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http://dx.doi.org/10.3171/2020.8.SPINE20504DOI Listing
March 2021

Toward the Development of a Comprehensive Clinically Oriented Patient Profile: A Systematic Review of the Purpose, Characteristic, and Methodological Quality of Classification Systems of Adult Spinal Deformity.

Neurosurgery 2021 May;88(6):1065-1073

Department of Orthopaedic Surgery, Radboud University Medical Center, Nijmegen, The Netherlands.

Background: Existing adult spinal deformity (ASD) classification systems are based on radiological parameters but management of ASD patients requires a holistic approach. A comprehensive clinically oriented patient profile and classification of ASD that can guide decision-making and correlate with patient outcomes is lacking.

Objective: To perform a systematic review to determine the purpose, characteristic, and methodological quality of classification systems currently used in ASD.

Methods: A systematic literature search was conducted in MEDLINE, EMBASE, CINAHL, and Web of Science for literature published between January 2000 and October 2018. From the included studies, list of classification systems, their methodological measurement properties, and correlation with treatment outcomes were analyzed.

Results: Out of 4470 screened references, 163 were included, and 54 different classification systems for ASD were identified. The most commonly used was the Scoliosis Research Society-Schwab classification system. A total of 35 classifications were based on radiological parameters, and no correlation was found between any classification system levels with patient-related outcomes. Limited evidence of limited quality was available on methodological quality of the classification systems. For studies that reported the data, intraobserver and interobserver reliability were good (kappa = 0.8).

Conclusion: This systematic literature search revealed that current classification systems in clinical use neither include a comprehensive set of dimensions relevant to decision-making nor did they correlate with outcomes. A classification system comprising a core set of patient-related, radiological, and etiological characteristics relevant to the management of ASD is needed.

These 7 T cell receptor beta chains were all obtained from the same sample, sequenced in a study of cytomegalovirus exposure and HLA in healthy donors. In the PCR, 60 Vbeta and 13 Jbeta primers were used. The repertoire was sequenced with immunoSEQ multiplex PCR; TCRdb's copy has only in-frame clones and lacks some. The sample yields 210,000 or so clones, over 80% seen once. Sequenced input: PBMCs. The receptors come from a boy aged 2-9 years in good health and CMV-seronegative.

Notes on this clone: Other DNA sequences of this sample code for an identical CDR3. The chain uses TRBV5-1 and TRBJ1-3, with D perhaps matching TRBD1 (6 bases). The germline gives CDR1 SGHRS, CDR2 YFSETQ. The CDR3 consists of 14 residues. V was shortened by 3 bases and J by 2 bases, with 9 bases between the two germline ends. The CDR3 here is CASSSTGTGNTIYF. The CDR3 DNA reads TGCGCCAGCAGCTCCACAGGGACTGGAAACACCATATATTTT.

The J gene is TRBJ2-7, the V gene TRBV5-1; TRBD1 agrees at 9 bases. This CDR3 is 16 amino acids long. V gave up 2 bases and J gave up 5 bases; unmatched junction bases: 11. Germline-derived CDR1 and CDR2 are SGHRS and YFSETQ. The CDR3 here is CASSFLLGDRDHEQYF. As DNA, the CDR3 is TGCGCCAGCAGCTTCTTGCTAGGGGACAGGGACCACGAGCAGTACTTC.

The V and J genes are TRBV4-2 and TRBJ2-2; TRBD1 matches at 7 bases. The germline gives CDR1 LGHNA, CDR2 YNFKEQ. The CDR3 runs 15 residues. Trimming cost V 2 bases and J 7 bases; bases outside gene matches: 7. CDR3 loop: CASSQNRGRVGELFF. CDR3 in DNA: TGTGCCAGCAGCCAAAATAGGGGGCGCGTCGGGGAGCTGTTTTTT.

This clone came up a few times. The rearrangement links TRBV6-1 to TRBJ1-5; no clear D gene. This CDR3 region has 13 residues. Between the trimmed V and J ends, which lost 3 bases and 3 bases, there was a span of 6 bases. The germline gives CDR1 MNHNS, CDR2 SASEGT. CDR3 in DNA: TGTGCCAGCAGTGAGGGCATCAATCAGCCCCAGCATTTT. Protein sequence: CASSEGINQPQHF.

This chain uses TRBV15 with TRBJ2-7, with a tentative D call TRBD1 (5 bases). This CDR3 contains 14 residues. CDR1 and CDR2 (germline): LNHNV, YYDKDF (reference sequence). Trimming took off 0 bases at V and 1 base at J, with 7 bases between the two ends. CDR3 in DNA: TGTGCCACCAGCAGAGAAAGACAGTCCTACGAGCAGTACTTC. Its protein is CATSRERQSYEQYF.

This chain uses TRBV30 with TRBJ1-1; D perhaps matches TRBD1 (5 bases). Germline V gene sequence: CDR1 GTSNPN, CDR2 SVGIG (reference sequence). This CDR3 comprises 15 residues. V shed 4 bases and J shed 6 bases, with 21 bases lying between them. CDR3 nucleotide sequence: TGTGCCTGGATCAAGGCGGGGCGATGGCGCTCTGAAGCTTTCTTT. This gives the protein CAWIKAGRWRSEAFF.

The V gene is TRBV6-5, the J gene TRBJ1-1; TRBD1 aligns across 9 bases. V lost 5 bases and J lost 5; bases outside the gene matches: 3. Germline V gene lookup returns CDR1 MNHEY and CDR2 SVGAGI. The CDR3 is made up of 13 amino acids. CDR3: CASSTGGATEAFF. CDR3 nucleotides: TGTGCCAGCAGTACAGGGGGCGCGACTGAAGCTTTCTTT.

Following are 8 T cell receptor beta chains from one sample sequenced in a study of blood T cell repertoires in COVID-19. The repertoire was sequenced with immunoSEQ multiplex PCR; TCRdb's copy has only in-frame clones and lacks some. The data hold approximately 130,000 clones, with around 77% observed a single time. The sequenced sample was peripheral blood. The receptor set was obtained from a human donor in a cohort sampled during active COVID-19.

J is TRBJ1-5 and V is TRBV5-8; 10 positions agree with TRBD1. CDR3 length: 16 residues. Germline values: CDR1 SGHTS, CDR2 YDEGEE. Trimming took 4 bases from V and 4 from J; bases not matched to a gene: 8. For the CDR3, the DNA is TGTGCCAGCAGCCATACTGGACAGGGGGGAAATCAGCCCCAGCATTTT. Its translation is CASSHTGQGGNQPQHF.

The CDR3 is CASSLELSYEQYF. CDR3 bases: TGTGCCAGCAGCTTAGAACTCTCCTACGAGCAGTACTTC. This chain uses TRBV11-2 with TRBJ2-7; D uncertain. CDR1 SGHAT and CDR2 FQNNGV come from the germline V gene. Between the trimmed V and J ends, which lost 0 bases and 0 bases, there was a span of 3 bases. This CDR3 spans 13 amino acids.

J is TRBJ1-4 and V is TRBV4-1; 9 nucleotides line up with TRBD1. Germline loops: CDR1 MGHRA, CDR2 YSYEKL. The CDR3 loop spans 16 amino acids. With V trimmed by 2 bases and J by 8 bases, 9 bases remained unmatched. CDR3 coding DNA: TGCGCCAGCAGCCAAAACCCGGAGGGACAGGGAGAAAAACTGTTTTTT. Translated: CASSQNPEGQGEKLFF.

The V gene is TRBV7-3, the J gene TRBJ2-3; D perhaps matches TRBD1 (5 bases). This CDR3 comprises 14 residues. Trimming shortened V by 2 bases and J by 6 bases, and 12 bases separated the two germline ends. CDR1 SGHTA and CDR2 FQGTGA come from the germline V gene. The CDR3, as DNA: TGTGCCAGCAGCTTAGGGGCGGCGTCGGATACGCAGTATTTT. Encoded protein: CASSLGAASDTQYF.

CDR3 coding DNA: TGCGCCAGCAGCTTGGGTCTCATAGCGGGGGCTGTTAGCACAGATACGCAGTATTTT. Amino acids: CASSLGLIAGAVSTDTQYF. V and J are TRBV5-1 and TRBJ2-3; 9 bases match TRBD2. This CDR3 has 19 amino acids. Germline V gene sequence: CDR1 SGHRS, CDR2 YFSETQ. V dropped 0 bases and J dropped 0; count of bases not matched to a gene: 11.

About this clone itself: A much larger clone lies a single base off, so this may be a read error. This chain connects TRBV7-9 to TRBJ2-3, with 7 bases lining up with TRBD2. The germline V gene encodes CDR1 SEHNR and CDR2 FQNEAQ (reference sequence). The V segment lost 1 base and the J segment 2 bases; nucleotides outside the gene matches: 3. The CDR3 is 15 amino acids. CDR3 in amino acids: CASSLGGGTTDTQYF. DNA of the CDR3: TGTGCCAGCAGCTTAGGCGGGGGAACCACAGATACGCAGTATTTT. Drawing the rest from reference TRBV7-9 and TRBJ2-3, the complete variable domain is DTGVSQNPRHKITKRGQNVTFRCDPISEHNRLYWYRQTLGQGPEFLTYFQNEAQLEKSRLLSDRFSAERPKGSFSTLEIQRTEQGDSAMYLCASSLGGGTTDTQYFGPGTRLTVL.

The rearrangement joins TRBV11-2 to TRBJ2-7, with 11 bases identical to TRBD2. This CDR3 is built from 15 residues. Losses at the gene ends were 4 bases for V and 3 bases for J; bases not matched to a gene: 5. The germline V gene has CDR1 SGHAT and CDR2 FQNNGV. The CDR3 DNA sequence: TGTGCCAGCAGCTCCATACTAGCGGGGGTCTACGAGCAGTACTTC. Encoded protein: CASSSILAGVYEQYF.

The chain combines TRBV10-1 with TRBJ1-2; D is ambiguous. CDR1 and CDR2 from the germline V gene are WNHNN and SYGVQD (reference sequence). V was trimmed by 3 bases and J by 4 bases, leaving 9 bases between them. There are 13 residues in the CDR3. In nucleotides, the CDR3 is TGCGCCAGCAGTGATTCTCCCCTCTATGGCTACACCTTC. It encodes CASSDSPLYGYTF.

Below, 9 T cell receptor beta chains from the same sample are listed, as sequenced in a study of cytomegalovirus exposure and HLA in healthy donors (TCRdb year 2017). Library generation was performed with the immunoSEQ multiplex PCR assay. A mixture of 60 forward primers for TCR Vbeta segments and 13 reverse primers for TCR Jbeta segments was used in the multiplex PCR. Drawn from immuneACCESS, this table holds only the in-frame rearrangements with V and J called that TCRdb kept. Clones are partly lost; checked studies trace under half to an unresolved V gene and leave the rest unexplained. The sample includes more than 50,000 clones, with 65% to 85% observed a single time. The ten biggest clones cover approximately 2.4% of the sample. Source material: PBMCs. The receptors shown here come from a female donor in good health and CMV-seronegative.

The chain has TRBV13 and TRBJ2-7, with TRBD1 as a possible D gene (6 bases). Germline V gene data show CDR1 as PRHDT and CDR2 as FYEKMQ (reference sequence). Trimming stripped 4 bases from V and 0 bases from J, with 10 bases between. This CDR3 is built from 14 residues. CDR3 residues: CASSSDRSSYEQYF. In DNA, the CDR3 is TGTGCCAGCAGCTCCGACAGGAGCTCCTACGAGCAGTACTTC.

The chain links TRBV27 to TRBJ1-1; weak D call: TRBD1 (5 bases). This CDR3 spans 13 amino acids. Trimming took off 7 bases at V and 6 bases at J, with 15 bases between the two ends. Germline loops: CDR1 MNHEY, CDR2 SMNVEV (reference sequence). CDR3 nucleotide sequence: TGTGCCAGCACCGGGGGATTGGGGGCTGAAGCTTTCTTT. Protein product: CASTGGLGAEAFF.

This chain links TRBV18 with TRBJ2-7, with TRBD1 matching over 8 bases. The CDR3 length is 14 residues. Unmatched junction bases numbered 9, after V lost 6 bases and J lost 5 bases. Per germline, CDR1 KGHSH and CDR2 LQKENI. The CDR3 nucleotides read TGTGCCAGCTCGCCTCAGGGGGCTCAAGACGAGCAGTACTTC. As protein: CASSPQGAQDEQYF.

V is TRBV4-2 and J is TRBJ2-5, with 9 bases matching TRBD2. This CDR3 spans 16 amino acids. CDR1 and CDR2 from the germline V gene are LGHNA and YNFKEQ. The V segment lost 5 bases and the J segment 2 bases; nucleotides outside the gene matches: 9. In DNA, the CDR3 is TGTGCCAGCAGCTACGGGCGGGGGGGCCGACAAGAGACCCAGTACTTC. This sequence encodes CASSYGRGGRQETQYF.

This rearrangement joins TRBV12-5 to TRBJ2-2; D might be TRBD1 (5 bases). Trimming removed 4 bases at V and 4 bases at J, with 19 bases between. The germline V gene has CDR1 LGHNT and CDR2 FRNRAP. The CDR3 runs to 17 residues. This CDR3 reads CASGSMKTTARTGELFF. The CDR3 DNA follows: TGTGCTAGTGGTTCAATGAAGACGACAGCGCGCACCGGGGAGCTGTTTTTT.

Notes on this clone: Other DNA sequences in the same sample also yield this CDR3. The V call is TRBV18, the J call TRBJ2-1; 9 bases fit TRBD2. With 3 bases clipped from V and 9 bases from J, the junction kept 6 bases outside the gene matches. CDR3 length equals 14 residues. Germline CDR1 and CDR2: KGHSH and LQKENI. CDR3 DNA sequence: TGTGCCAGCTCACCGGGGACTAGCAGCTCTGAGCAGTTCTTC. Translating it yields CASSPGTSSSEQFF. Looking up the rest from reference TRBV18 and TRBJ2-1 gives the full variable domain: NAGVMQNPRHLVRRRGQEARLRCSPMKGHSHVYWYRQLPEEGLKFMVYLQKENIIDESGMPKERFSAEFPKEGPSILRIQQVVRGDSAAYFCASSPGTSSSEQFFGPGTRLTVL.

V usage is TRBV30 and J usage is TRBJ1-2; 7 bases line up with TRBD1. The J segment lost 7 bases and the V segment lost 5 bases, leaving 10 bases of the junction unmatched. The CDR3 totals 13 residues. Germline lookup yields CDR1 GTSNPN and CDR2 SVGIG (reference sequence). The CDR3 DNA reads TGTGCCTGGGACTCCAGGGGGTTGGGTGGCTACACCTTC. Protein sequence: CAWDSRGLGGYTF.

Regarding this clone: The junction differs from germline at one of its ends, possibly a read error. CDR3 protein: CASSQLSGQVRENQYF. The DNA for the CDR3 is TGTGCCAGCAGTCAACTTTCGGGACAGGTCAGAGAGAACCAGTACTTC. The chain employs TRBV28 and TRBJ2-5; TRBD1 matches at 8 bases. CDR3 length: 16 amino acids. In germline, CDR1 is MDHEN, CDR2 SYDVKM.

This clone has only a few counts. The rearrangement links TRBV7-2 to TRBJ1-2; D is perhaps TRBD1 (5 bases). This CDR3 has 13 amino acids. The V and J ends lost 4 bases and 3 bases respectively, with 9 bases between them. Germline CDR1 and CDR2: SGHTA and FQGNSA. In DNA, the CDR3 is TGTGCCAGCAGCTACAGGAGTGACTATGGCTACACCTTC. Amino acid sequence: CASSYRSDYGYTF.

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http://dx.doi.org/10.1093/neuros/nyab023DOI Listing
May 2021

Are Higher Global Alignment and Proportion Scores Associated With Increased Risks of Mechanical Complications After Adult Spinal Deformity Surgery? An External Validation.

Clin Orthop Relat Res 2021 02;479(2):312-320

K. Y. H. Kwan, The University of Hong Kong, Pokfulam, Hong Kong.

Background: The Global Alignment and Proportion (GAP) score, based on pelvic incidence-based proportional parameters, was recently developed to predict mechanical complications after surgery for spinal deformities in adults. However, this score has not been validated in an independent external dataset.

Questions/purposes: After adult spinal deformity surgery, is a higher GAP score associated with (1) an increased risk of mechanical complications, defined as rod fractures, implant-related complications, proximal or distal junctional kyphosis or failure; (2) a higher likelihood of undergoing revision surgery to treat a mechanical complication; and (3) is a lower (more proportioned) GAP score category associated with better validated outcomes scores using the Oswestry Disability Index (ODI), Scoliosis Research Society-22 (SRS-22) and the Short Form-36 questionnaires?

Methods: A total of 272 patients who had undergone corrective surgeries for complex spinal deformities were enrolled in the Scoli-RISK-1 prospective trial. Patients were included in this secondary analysis if they fulfilled the original inclusion criteria by Yilgor et al. From the original 272 patients, 14% (39) did not satisfy the radiographic inclusion criteria, the GAP score could not be calculated in 14% (37), and 24% (64) did not have radiographic assessment at postoperative 2 years, leaving 59% (159) for analysis in this review of data from the original trial. A total of 159 patients were included in this study,with a mean age of 58 ± 14 years at the time of surgery. Most patients were female (72%, 115 of 159), the mean number of levels involved in surgery was 12 ± 4, and three-column osteotomy was performed in 76% (120 of 159) of patients. The GAP score was calculated using parameters from early postoperative radiographs (between 3 and 12 weeks) including pelvic incidence, sacral slope, lumbar lordosis, lower arc lordosis and global tilt, which were independently obtained from a computer software based on centralized patient radiographs. The GAP score was categorized as proportional (scores of 0 to 2), moderately disproportional (scores of 3 to 6), or severely disproportional (scores higher than 7 to 13). Receiver operating characteristic area under curve (AUC) was used to assess associations between GAP score and risk of mechanical complications and risk of revision surgery. An AUC of 0.5 to 0.7 was classified as "no or low associative power", 0.7 to 0.9 as "moderate" and greater than 0.9 as "high". We analyzed differences in validated outcome scores between the GAP categories using Wilcoxon rank sum test.